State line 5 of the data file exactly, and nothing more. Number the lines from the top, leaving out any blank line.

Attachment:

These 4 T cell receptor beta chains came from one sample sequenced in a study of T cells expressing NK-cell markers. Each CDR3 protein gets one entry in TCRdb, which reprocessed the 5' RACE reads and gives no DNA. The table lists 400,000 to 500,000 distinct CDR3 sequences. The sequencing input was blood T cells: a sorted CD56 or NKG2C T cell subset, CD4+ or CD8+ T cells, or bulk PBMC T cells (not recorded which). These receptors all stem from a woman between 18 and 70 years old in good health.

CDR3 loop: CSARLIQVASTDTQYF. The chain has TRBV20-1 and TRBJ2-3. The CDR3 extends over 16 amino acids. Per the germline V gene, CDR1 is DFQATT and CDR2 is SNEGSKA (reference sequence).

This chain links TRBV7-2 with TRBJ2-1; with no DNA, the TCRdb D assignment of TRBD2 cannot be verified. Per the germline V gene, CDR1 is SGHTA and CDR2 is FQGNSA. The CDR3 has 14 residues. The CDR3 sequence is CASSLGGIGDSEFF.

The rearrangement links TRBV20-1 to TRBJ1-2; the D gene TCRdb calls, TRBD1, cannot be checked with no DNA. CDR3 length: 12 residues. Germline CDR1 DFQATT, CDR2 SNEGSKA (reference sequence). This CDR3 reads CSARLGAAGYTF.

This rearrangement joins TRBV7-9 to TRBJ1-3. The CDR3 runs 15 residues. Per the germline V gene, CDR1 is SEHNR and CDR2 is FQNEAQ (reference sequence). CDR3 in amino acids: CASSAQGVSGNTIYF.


This rearrangement joins TRBV7-9 to TRBJ1-3. The CDR3 runs 15 residues. Per the germline V gene, CDR1 is SEHNR and CDR2 is FQNEAQ (reference sequence). CDR3 in amino acids: CASSAQGVSGNTIYF.